Denise M. Cassano also has a wonderful “Red Riding Hood” illustration. Her work implies adventure and a fun story (like “Fishing for Love” which has so many things going on, and suggests regal qualities (the girl, the kite, the fox), as well as dystopian or steampunk (the tree, the heart).
OCB: Young Adult author, Jacqueline Woodson says that writers tend to focus on the time in their lives they’re still working through. Is there an element of truth to Woodson’s claim as it relates to Visual Artists (or to your work)? If so, how?
Denise M. Cassano: Whether we like it or not, as writers and illustrators our experiences come through our work, sometimes obviously- other times it’s more subliminal. For many years I painted about the concept of fear (Crossroads, Kraken and Knight Time are examples.) Fear paralyzes you. There is an amazing book, Art and Fear, I recommend to artists and writers- it nails it. I’ve experienced people who don’t lead full lives and miss out on opportunities because they are afraid. I even know someone who, because she was afraid, didn’t get the medical attention she needed and by the time she did go, it was too late.
The themes in my art pose a question- “Is there anything to be afraid of? Or, maybe, is it something we just don’t understand?” Do we have all the information that we need, or are we simply afraid of the unknown? If we look more carefully, can we understand our world or does it just make us more confused? My characters (sometimes they are animals, people or even architecture) are all shown in context of what is around them, which I think changes the story. Setting, to me, is a character. (For an excellent example of this, watch Downton Abby. Highclere Castle itself is just as important as Lady Mary.)
I have a quote from Tim Gunn in my classroom- “Fear never conquered anything.” I love it
OCB: What are you painting or creating art for (as in, what is the deep-down driving force behind your choice to paint/illustrate in the first place)? What is it about the act of drawing or painting or illustrating that speaks to you or resonates with you most?
Denise: What resonates with me when I paint is how it makes me feel, not only when I am in the process of making it but also when I .experience the final image. When composing images I am fascinated by two things: the concept of inside/outside as well as how the slightest detail can change the entire story, sometimes in a surreal way. (Many of my paintings contain a bit of surreal imagery). Most of my images are full bleeds, meaning they have a foreground/main character element, but they also have a background that is just as important and plays another character.
For example, in both “Fishing for Love” and “She Was Not Afraid” there are details in the distance that tell something in addition to the foreground message. In “Fishing” there are tiny kites in the shape of hearts and in “Afraid” there is a futuristic/steampunk type of cityscape- quite different from what we are used to. If you see something new each time you look at a painting of mine, and you feel something, then I consider it a success. I think for any writer or illustrator- our driving force is that you have something to say- and you need to get it out in the only way you know how.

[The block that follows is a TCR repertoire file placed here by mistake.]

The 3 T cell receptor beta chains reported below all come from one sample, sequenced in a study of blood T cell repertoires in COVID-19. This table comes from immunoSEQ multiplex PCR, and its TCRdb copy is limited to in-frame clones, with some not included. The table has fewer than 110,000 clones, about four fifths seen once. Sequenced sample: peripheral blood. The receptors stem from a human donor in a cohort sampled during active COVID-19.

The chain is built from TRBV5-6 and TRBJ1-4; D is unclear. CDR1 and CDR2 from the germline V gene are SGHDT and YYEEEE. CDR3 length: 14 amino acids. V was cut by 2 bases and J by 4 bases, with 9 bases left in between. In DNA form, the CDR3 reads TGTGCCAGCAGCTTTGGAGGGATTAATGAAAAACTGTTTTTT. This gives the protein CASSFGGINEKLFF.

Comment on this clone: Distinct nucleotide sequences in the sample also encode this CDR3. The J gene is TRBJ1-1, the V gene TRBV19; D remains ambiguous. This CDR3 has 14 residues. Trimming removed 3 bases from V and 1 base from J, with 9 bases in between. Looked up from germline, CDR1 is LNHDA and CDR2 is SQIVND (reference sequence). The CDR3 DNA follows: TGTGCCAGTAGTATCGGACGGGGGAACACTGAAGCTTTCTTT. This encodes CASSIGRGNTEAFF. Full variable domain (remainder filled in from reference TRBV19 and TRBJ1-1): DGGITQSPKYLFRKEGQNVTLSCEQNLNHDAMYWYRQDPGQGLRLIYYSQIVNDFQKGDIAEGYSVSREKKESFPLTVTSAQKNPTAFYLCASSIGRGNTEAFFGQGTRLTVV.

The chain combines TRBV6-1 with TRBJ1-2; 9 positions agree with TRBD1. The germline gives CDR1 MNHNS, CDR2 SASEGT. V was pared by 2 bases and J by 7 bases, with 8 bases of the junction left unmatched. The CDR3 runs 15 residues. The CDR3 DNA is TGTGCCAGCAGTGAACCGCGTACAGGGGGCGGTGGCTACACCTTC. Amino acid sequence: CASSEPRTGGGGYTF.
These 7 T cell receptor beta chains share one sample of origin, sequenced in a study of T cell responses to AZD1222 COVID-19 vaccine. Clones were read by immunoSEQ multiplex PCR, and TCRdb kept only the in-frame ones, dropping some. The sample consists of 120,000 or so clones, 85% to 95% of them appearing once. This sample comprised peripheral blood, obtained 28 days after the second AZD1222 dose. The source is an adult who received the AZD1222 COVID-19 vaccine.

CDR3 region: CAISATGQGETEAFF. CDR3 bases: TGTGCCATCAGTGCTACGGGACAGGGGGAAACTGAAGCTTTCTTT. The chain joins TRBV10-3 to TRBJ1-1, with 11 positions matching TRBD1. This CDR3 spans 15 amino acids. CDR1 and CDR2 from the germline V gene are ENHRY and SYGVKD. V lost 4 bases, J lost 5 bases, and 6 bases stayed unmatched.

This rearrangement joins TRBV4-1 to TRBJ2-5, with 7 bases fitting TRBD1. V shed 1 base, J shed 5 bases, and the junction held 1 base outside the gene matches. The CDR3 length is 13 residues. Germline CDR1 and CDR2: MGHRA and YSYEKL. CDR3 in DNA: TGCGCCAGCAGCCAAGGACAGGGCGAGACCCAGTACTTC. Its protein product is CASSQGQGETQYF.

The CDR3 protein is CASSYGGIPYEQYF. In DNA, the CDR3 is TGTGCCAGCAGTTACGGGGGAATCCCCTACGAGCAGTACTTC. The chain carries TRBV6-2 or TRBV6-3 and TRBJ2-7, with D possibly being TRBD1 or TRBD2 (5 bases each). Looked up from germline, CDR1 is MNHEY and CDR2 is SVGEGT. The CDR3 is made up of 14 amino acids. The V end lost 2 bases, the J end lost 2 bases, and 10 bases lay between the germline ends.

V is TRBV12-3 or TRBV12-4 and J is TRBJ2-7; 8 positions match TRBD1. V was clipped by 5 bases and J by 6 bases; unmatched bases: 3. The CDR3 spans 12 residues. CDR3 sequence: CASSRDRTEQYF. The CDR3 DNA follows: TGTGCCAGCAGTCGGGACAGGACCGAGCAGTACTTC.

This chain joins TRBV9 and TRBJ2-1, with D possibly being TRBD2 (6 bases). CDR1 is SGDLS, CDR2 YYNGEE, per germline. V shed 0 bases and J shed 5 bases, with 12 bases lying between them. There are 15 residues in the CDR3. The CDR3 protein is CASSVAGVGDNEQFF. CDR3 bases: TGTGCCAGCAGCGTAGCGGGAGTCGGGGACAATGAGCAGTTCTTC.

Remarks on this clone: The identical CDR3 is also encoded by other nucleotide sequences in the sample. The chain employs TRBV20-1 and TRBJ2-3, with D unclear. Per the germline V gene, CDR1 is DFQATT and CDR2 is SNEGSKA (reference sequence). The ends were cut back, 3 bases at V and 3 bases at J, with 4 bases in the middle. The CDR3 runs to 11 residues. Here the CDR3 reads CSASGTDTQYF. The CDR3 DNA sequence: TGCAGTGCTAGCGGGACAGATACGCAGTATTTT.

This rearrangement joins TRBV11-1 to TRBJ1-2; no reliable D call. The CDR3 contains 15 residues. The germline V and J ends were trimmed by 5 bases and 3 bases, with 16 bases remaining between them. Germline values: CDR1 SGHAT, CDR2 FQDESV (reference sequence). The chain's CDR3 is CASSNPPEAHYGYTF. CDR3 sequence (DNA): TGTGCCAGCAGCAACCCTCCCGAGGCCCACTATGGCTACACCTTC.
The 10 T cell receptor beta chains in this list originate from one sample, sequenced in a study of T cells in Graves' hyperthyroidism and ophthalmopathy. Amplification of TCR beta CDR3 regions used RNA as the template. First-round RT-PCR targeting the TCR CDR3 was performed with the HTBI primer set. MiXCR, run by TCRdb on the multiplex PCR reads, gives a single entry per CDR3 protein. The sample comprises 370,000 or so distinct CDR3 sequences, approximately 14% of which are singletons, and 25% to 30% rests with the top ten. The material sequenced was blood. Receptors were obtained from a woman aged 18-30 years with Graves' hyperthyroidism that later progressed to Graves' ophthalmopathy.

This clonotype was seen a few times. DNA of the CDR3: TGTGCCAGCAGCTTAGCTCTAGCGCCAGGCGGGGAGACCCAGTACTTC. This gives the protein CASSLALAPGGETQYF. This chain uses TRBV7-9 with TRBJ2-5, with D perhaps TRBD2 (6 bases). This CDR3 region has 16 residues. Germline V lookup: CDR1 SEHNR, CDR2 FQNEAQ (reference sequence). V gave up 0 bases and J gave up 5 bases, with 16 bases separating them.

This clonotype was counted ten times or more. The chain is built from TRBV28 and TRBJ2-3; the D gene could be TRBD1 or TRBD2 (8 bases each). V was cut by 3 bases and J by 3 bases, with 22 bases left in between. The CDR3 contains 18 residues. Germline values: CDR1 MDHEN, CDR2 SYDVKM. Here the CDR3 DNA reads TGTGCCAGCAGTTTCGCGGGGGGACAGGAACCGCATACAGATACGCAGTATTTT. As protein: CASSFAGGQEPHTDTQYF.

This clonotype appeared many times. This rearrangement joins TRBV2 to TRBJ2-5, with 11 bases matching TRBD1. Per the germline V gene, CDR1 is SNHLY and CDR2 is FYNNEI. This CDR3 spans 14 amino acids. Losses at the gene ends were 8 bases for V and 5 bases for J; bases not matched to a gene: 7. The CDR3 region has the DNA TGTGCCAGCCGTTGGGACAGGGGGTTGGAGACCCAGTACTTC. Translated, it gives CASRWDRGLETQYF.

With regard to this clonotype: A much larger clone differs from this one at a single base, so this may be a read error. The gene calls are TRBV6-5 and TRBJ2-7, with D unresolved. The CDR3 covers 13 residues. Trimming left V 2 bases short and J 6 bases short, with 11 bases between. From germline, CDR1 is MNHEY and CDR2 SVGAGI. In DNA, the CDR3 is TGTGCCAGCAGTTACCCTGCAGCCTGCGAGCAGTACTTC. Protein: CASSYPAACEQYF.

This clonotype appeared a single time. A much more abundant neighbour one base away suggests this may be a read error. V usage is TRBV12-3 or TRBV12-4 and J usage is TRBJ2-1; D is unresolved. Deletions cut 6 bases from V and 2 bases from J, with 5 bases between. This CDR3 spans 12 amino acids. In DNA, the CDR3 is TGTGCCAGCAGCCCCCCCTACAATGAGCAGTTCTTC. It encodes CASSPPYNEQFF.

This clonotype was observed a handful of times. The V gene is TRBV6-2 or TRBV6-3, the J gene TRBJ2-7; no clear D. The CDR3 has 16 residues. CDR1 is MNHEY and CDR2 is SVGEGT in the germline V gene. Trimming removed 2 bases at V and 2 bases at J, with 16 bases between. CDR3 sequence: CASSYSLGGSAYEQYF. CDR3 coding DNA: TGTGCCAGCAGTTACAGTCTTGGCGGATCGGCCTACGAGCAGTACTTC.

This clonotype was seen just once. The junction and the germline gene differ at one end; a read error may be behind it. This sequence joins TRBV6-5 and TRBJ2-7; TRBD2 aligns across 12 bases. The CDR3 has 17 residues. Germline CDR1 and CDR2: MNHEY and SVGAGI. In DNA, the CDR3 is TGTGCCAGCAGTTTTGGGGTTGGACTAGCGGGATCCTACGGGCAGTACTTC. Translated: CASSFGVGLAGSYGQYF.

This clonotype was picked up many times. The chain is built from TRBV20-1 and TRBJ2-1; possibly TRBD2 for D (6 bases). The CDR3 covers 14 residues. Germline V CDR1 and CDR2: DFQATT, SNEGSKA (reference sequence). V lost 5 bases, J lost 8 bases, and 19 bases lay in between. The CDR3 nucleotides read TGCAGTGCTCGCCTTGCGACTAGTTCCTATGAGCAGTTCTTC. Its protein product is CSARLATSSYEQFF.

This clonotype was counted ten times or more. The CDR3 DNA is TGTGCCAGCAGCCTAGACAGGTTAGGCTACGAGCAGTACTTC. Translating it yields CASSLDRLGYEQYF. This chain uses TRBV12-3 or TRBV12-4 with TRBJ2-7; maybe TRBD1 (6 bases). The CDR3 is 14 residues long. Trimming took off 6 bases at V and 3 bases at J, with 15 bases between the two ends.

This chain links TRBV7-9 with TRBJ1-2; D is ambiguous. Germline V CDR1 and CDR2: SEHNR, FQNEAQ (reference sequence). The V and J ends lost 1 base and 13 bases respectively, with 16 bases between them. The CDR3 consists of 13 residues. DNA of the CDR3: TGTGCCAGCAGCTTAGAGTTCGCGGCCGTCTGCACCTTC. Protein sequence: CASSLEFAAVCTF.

OCB: What technique/medium did you use to create “Fishing For Love” and/or “She Was Not Afraid?”
Denise: I tend to use traditional and digital media- understanding that they both have qualities I am looking for. In “Fishing for Love,” it started out as a water color, then I scanned it into PhotoShop and digitally rendered the background and did some touch ups. The kite in the tree is graphite, digitally colored in. It was quite the experimentation! It is a more current piece, and I am more open to trying new things.
In “She Was Not Afraid,” it is an oil painting on board. I then scanned it into PhotoShop and worked on the mech wolf as well as details of the girl. What I have learned (the hard way) is that no matter how good the painting is, if the composition is off, the whole image is off. Sketching and working out all of those details of placement is key before color and texture can be applied.
Here is a blog post further describing my process.
OCB: Since you illustrate books for young readers, did you have a favorite illustration or illustrator when you were young (or now)? If so, why?
Denise: Some of my favorite illustrators are Chris Van Allsburg, Sophie Blackall, Bryan Collier (so excited to meet him at SCBWI this year!), Pamela Zagarenski, and of course Tuesday’s David Wiesner. Tuesday was what got me into illustrating for children. All of these illustrators consider the entire image, foreground and background, and each of their images is a story unto itself. They force you to keep looking, and isn’t that the point?